Dissenting opinion of Maryland Court of Appeals


The dissent held that the Wynnes failed to meet their burden of proving that the dormant Commerce Clause was implicated because they failed to prove that requiring the payment of the county income tax without a tax credit either expressly discriminates against interstate commerce or places more than an incidental burden upon interstate commerce.


In addition, the dissent argued that the Wynnes benefit from the services provided by their county of residence that are funded with such county income taxes. The dissent argued that allowing taxpayers to pay a lesser amount of county income tax, would have the “possible absurd result” of having one neighbor pay little or no tax for county services while another neighbor with similar income may pay a substantial local tax to support such services.


Potential local tax impact


In the Maryland Attorney General’s brief to the U.S. Supreme Court, he noted that the Court of Appeals decision could cost local Maryland governments $45 million to $50 million annually. However, most counties and municipalities do not impose a local income tax and instead rely on sales taxes and property taxes to fund county and municipal services.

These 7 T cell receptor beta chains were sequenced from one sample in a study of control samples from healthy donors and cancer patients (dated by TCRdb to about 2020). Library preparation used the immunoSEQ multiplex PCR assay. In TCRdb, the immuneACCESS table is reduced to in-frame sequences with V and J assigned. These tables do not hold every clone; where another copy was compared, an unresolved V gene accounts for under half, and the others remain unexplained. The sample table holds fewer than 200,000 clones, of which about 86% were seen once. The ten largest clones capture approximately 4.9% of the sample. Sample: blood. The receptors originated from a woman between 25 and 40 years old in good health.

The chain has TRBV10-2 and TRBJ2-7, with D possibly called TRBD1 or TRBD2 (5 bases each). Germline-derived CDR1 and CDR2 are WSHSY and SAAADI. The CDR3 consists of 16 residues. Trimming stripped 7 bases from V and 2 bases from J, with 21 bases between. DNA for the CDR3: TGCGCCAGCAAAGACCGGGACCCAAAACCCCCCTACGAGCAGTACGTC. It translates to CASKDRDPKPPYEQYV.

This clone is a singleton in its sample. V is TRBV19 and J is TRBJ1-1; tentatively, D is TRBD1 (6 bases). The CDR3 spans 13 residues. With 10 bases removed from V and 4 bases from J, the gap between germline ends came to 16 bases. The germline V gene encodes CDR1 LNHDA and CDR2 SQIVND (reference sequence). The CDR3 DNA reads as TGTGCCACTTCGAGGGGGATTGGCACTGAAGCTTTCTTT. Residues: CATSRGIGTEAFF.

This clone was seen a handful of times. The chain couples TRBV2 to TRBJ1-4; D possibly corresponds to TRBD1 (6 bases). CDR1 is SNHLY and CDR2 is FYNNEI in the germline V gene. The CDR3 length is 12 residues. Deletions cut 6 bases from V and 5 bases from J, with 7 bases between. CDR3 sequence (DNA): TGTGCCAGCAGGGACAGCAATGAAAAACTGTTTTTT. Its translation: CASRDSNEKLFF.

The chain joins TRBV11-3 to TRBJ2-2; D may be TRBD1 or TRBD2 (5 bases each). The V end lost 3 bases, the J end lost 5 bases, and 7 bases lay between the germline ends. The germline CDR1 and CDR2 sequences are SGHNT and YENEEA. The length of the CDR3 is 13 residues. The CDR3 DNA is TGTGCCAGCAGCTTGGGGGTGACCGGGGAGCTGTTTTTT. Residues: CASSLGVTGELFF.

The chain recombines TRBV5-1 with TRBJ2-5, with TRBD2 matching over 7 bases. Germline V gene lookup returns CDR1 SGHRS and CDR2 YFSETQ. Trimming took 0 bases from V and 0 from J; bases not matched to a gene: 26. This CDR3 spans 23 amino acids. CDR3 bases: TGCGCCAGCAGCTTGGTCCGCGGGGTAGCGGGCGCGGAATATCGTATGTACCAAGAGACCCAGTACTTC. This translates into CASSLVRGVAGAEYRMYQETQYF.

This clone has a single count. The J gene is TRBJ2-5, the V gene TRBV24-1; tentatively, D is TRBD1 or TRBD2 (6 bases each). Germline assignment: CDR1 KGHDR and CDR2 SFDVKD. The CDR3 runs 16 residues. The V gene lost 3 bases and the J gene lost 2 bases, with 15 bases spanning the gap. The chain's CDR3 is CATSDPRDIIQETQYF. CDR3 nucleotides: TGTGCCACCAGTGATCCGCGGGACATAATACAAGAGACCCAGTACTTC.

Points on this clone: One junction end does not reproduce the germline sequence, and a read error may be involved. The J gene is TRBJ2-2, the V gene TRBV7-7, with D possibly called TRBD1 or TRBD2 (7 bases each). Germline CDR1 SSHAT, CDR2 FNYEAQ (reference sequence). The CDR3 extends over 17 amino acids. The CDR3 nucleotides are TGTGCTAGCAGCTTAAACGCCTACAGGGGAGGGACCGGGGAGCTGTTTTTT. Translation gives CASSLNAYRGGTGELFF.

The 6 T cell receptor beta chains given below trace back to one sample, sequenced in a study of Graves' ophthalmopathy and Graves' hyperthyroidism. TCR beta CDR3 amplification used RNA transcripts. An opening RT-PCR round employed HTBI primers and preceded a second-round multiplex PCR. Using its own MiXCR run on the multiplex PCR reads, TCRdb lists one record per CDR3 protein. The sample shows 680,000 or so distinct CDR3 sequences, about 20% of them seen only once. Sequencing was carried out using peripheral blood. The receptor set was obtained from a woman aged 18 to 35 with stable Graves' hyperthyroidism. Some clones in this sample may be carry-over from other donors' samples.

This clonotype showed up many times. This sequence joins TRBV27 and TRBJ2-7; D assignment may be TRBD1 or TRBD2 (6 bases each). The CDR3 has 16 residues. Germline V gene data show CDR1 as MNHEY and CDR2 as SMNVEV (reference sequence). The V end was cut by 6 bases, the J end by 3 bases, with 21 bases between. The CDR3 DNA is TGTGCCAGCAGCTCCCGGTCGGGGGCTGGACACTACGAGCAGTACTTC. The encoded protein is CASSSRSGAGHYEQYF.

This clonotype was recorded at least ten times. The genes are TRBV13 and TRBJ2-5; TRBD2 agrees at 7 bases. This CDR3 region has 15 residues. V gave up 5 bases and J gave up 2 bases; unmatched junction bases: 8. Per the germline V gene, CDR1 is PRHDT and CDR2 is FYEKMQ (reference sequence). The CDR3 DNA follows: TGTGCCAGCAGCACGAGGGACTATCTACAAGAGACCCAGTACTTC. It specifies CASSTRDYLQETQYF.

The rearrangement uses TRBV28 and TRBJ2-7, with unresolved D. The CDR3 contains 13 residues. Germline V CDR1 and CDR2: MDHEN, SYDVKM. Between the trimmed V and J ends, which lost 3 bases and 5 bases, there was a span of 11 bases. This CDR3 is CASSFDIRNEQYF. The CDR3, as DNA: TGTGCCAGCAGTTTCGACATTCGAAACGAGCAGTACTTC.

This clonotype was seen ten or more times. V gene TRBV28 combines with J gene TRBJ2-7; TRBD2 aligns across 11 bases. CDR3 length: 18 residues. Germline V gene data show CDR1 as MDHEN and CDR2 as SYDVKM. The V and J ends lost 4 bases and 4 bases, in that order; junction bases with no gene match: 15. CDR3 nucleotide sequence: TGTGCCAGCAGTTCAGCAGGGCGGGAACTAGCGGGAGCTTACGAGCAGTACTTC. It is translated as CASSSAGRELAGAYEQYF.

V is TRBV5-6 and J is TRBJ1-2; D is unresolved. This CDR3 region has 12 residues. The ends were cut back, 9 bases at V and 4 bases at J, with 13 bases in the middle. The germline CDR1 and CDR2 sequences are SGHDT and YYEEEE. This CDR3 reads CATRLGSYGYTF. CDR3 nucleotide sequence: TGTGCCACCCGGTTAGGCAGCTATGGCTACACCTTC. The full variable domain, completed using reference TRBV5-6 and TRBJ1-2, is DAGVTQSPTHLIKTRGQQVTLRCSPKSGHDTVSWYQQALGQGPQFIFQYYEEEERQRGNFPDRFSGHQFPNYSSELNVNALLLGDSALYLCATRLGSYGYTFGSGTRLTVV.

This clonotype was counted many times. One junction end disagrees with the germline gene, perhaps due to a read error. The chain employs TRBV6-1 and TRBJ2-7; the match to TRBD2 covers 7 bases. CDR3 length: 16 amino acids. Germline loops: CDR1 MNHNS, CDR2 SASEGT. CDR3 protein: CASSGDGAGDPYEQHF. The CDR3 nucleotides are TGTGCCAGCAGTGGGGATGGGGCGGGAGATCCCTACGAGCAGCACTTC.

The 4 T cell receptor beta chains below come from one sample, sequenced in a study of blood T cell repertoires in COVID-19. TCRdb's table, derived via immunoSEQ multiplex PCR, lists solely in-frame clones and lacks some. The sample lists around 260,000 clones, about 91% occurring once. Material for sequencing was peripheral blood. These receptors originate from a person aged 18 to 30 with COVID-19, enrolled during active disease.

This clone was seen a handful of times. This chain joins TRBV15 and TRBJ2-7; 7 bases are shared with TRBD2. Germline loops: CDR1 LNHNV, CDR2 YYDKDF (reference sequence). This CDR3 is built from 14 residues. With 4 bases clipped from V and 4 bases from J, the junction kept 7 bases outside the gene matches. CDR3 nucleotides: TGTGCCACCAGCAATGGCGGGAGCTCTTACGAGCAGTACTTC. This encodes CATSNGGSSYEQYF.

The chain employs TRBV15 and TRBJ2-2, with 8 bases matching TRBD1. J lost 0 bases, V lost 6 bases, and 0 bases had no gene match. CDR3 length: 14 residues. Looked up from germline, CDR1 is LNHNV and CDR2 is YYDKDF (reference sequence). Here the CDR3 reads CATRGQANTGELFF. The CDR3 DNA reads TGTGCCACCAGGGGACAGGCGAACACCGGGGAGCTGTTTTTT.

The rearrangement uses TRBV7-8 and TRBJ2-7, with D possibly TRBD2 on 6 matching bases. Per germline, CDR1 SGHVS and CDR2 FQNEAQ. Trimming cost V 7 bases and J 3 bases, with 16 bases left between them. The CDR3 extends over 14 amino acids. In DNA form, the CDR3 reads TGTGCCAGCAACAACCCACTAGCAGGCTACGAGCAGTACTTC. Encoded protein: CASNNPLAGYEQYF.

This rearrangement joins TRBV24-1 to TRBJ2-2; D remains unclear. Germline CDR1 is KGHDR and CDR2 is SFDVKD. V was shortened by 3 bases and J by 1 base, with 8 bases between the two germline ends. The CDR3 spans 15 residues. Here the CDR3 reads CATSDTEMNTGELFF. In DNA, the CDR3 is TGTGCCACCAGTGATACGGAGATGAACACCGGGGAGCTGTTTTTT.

For those states that permit the imposition of local income taxes, the impact of a potential U.S. Supreme Court case requiring tax credits to be applied to local taxes could be huge, especially since not all local jurisdictions permit tax credits. For example, Ohio currently allows its municipalities to impose income taxes, which are usually imposed by the city in which a taxpayer works or generates pass-through income and the city in which the taxpayer resides. Generally, the city of residence will determine how much, if any, tax credit will be given for any taxes paid by such taxpayer in other local jurisdictions. This would generally apply if the local jurisdiction is within or outside the state. The current Ohio municipal tax regime may result in one neighbor paying local taxes in his city of residence to support local services, while another similarly situated neighbor pays no local resident taxes due to tax credits for payments made to other local jurisdictions. However, such services are also supported with property and sales taxes paid by taxpayers.


Interestingly, the majority opinion seems to view the county income tax as a state tax. If it is actually considered a state tax, then a tax credit should be granted against such county income tax for the payment of out-of-state taxes in order to avoid double taxation. However, if the county income tax is really a local income tax, then perhaps the Supreme Court will take the opportunity to analyze a third level, the local level, and what impact local income taxes may have on interstate commerce.